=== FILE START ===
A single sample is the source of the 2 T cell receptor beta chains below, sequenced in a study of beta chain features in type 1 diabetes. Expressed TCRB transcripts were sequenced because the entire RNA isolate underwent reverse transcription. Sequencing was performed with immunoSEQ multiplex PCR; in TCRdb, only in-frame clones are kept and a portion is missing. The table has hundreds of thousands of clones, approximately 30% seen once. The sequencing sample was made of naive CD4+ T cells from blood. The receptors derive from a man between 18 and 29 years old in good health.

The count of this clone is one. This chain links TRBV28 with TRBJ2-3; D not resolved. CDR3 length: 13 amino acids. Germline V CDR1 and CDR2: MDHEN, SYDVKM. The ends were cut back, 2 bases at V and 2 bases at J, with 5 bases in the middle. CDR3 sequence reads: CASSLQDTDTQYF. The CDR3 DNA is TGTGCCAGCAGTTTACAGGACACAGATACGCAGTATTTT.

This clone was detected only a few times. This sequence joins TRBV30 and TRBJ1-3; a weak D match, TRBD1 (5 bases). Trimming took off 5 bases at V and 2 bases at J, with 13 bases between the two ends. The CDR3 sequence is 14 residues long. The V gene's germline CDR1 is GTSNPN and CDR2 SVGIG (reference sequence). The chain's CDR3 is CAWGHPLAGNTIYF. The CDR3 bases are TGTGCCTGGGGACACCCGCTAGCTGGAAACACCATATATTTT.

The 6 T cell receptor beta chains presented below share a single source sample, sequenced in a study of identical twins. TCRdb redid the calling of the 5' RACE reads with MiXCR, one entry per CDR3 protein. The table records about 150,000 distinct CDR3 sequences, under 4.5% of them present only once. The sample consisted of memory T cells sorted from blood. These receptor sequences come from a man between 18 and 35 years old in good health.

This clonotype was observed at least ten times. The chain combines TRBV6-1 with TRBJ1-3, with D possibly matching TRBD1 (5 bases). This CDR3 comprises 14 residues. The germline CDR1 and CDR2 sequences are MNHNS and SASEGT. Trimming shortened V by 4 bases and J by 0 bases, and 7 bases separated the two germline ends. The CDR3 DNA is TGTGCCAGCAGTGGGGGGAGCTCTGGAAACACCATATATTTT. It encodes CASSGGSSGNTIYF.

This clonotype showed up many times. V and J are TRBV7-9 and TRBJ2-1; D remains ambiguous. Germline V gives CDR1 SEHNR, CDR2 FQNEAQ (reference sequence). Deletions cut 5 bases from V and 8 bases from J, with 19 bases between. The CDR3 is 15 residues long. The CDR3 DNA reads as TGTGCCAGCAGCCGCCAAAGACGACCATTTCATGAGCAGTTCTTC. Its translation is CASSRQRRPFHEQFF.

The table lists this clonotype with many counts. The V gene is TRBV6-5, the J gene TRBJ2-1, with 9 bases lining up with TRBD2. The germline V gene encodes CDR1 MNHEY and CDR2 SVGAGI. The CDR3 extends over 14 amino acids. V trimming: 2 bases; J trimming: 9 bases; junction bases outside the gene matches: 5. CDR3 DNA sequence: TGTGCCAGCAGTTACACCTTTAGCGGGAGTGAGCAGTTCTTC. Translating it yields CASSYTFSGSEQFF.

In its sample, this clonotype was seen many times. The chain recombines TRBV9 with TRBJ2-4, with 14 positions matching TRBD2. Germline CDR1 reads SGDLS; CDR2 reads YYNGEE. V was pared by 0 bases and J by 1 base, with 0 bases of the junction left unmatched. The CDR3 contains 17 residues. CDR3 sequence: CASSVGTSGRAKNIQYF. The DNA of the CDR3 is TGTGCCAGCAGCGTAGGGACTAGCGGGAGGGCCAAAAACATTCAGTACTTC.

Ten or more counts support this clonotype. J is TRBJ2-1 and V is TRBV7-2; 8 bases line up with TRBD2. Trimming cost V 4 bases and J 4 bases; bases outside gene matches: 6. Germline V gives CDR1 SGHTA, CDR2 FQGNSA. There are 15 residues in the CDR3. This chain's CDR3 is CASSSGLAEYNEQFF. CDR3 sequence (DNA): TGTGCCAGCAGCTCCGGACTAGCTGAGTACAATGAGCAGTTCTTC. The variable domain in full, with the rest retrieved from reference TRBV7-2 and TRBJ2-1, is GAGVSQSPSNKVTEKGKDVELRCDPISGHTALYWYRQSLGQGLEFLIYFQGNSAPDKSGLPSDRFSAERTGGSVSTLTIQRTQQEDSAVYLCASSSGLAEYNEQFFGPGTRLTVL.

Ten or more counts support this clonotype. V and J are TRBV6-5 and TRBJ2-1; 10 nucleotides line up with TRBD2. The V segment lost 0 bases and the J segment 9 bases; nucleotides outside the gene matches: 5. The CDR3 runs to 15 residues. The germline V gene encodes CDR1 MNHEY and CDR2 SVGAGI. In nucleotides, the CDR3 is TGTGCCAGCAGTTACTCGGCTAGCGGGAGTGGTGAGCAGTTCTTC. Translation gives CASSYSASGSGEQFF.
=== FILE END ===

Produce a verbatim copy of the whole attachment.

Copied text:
A single sample is the source of the 2 T cell receptor beta chains below, sequenced in a study of beta chain features in type 1 diabetes. Expressed TCRB transcripts were sequenced because the entire RNA isolate underwent reverse transcription. Sequencing was performed with immunoSEQ multiplex PCR; in TCRdb, only in-frame clones are kept and a portion is missing. The table has hundreds of thousands of clones, approximately 30% seen once. The sequencing sample was made of naive CD4+ T cells from blood. The receptors derive from a man between 18 and 29 years old in good health.

The count of this clone is one. This chain links TRBV28 with TRBJ2-3; D not resolved. CDR3 length: 13 amino acids. Germline V CDR1 and CDR2: MDHEN, SYDVKM. The ends were cut back, 2 bases at V and 2 bases at J, with 5 bases in the middle. CDR3 sequence reads: CASSLQDTDTQYF. The CDR3 DNA is TGTGCCAGCAGTTTACAGGACACAGATACGCAGTATTTT.

This clone was detected only a few times. This sequence joins TRBV30 and TRBJ1-3; a weak D match, TRBD1 (5 bases). Trimming took off 5 bases at V and 2 bases at J, with 13 bases between the two ends. The CDR3 sequence is 14 residues long. The V gene's germline CDR1 is GTSNPN and CDR2 SVGIG (reference sequence). The chain's CDR3 is CAWGHPLAGNTIYF. The CDR3 bases are TGTGCCTGGGGACACCCGCTAGCTGGAAACACCATATATTTT.

The 6 T cell receptor beta chains presented below share a single source sample, sequenced in a study of identical twins. TCRdb redid the calling of the 5' RACE reads with MiXCR, one entry per CDR3 protein. The table records about 150,000 distinct CDR3 sequences, under 4.5% of them present only once. The sample consisted of memory T cells sorted from blood. These receptor sequences come from a man between 18 and 35 years old in good health.

This clonotype was observed at least ten times. The chain combines TRBV6-1 with TRBJ1-3, with D possibly matching TRBD1 (5 bases). This CDR3 comprises 14 residues. The germline CDR1 and CDR2 sequences are MNHNS and SASEGT. Trimming shortened V by 4 bases and J by 0 bases, and 7 bases separated the two germline ends. The CDR3 DNA is TGTGCCAGCAGTGGGGGGAGCTCTGGAAACACCATATATTTT. It encodes CASSGGSSGNTIYF.

This clonotype showed up many times. V and J are TRBV7-9 and TRBJ2-1; D remains ambiguous. Germline V gives CDR1 SEHNR, CDR2 FQNEAQ (reference sequence). Deletions cut 5 bases from V and 8 bases from J, with 19 bases between. The CDR3 is 15 residues long. The CDR3 DNA reads as TGTGCCAGCAGCCGCCAAAGACGACCATTTCATGAGCAGTTCTTC. Its translation is CASSRQRRPFHEQFF.

The table lists this clonotype with many counts. The V gene is TRBV6-5, the J gene TRBJ2-1, with 9 bases lining up with TRBD2. The germline V gene encodes CDR1 MNHEY and CDR2 SVGAGI. The CDR3 extends over 14 amino acids. V trimming: 2 bases; J trimming: 9 bases; junction bases outside the gene matches: 5. CDR3 DNA sequence: TGTGCCAGCAGTTACACCTTTAGCGGGAGTGAGCAGTTCTTC. Translating it yields CASSYTFSGSEQFF.

In its sample, this clonotype was seen many times. The chain recombines TRBV9 with TRBJ2-4, with 14 positions matching TRBD2. Germline CDR1 reads SGDLS; CDR2 reads YYNGEE. V was pared by 0 bases and J by 1 base, with 0 bases of the junction left unmatched. The CDR3 contains 17 residues. CDR3 sequence: CASSVGTSGRAKNIQYF. The DNA of the CDR3 is TGTGCCAGCAGCGTAGGGACTAGCGGGAGGGCCAAAAACATTCAGTACTTC.

Ten or more counts support this clonotype. J is TRBJ2-1 and V is TRBV7-2; 8 bases line up with TRBD2. Trimming cost V 4 bases and J 4 bases; bases outside gene matches: 6. Germline V gives CDR1 SGHTA, CDR2 FQGNSA. There are 15 residues in the CDR3. This chain's CDR3 is CASSSGLAEYNEQFF. CDR3 sequence (DNA): TGTGCCAGCAGCTCCGGACTAGCTGAGTACAATGAGCAGTTCTTC. The variable domain in full, with the rest retrieved from reference TRBV7-2 and TRBJ2-1, is GAGVSQSPSNKVTEKGKDVELRCDPISGHTALYWYRQSLGQGLEFLIYFQGNSAPDKSGLPSDRFSAERTGGSVSTLTIQRTQQEDSAVYLCASSSGLAEYNEQFFGPGTRLTVL.

Ten or more counts support this clonotype. V and J are TRBV6-5 and TRBJ2-1; 10 nucleotides line up with TRBD2. The V segment lost 0 bases and the J segment 9 bases; nucleotides outside the gene matches: 5. The CDR3 runs to 15 residues. The germline V gene encodes CDR1 MNHEY and CDR2 SVGAGI. In nucleotides, the CDR3 is TGTGCCAGCAGTTACTCGGCTAGCGGGAGTGGTGAGCAGTTCTTC. Translation gives CASSYSASGSGEQFF.